The Requiem was written in 1985 in response to the death of the composer’s father the previous year. (A requiem is a version of the mass used at funerals and to commemorate the departed.) Rutter drew musical inspiration much more from the tender intimacy of Fauré’s Requiem than from the monumental drama of those by Verdi or Britten. He uses carefully chosen extracts from the conventional sections of the requiem mass (Requiem aeternam, Kyrie, Dies Irae, Sanctus, Agnus Dei and Lux aeterna) alongside settings of Psalms 130 and 23 and, at one point, words from the Church of England burial service.
The whole work has a symmetrical structure of seven movements, the Sanctus at the centre being framed on each side by a sequence of prayer-psalm-prayer. The two psalm movements make striking use of solo instruments and plainsong-like melodies; and indeed the whole pattern is reinforced by the musical treatment, making this an agreeably satisfying - as well as hauntingly beautiful - work to listen to.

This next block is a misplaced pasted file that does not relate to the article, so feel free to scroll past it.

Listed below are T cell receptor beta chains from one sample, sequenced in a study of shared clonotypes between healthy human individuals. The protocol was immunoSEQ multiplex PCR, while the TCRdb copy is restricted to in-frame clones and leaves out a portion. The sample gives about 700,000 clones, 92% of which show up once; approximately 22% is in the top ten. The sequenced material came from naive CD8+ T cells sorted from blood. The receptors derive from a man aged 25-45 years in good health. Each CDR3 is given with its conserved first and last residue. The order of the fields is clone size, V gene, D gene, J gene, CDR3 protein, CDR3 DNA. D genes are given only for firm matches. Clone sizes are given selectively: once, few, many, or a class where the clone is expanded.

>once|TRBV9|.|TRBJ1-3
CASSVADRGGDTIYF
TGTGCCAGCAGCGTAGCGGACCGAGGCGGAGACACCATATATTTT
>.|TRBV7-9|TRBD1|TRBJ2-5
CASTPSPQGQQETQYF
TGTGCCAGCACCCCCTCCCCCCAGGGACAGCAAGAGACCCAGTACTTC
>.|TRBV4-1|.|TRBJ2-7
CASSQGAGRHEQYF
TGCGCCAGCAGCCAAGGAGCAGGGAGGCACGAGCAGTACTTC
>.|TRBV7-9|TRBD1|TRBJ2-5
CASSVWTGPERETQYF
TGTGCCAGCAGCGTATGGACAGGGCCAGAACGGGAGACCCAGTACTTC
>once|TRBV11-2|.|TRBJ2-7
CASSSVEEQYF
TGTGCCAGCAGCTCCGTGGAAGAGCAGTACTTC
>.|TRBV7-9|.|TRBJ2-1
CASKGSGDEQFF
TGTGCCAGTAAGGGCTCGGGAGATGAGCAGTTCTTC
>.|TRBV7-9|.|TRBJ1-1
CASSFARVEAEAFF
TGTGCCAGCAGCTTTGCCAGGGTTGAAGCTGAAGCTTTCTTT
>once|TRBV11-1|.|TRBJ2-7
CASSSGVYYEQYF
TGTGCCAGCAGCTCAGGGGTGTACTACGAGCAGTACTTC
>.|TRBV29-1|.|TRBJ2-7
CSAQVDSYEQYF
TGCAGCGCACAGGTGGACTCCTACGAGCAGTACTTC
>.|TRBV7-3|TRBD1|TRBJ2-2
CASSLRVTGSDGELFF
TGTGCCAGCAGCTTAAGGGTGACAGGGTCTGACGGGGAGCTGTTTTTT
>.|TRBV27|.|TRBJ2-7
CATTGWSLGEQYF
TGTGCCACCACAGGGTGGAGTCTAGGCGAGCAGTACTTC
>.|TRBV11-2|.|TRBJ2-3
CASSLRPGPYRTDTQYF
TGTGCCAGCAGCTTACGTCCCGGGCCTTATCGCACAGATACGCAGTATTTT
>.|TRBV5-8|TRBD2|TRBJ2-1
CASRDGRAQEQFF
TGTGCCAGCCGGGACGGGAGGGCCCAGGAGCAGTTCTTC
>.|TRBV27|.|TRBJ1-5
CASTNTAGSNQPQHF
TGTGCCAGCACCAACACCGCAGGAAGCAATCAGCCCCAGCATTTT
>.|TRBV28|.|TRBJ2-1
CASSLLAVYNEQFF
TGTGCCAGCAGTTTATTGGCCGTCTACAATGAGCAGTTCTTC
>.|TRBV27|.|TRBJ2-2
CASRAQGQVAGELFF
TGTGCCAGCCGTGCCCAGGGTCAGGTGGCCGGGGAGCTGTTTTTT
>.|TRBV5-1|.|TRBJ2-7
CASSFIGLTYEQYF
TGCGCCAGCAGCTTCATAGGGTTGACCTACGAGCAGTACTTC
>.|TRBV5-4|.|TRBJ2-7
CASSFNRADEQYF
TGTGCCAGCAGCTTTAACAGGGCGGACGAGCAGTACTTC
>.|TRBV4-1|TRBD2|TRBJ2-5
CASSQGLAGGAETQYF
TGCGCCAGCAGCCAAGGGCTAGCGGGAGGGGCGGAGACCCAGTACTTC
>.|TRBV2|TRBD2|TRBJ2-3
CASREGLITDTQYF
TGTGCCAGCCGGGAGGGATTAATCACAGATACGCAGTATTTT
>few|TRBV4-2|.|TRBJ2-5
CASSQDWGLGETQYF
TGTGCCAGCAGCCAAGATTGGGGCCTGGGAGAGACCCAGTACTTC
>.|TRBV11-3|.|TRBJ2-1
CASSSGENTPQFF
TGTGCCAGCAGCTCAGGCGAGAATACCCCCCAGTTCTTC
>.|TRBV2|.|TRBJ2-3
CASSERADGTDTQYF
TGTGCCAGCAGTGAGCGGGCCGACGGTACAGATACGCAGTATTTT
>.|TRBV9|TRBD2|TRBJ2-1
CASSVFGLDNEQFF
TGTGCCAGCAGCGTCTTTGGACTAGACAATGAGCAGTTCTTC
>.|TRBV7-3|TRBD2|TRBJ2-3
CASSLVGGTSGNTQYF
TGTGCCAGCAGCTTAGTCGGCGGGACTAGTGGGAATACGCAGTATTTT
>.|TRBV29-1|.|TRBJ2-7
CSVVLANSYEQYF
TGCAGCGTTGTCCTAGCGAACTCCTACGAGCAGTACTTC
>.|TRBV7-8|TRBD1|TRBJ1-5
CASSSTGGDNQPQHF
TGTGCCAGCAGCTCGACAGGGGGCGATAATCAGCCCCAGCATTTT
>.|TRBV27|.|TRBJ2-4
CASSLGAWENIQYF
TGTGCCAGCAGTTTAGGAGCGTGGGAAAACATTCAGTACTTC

Franz Josef Haydn (1732-1809):
This mass, in the key of G major, was written in 1772 to
celebrate the nameday of Prince Nicolaus Esterházy, possibly as a ‘thank you’ to
the Prince for agreeing to the court’s returning earlier than usual to
Eisenstadt after its summer sojourn in Hungary – an outsize hint about this had
famously been dropped in the ‘Farewell’ Symphony (no. 45) earlier in the year.
The programme will also include a selection of Christmas carols, including one with a special connection to NYC.
Peter Harbord, North